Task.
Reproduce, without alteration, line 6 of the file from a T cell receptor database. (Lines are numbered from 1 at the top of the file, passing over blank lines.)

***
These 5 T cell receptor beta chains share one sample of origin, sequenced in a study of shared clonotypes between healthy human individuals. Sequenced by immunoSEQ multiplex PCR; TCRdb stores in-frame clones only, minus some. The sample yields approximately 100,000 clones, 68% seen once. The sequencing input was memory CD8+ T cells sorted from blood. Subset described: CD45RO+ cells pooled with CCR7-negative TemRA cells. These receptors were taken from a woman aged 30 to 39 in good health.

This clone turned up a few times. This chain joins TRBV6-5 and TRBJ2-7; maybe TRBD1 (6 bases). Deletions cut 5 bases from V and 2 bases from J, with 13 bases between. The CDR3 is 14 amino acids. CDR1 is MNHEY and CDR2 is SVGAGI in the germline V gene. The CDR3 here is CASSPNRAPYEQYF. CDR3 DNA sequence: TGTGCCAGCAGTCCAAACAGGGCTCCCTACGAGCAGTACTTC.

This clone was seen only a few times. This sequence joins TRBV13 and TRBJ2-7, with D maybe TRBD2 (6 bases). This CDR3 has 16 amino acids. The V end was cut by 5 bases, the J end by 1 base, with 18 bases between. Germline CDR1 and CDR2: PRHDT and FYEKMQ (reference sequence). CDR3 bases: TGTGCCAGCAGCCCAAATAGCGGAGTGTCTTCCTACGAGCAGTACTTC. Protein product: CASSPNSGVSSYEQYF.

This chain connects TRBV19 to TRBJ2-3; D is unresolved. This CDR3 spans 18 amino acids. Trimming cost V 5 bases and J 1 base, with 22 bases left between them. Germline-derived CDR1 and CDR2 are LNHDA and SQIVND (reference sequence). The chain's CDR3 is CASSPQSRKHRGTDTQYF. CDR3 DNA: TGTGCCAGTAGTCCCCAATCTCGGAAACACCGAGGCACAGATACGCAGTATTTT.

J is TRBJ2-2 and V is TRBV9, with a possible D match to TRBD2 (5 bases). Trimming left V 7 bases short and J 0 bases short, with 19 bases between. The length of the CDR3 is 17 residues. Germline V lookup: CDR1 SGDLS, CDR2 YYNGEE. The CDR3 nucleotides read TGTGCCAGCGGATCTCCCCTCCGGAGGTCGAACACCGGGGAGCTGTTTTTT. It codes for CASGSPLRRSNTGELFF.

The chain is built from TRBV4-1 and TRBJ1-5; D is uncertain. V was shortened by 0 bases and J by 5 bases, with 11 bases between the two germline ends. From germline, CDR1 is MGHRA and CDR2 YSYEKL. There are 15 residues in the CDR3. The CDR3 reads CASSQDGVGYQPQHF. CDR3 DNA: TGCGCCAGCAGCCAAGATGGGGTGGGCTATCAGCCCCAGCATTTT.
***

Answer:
The chain is built from TRBV4-1 and TRBJ1-5; D is uncertain. V was shortened by 0 bases and J by 5 bases, with 11 bases between the two germline ends. From germline, CDR1 is MGHRA and CDR2 YSYEKL. There are 15 residues in the CDR3. The CDR3 reads CASSQDGVGYQPQHF. CDR3 DNA: TGCGCCAGCAGCCAAGATGGGGTGGGCTATCAGCCCCAGCATTTT.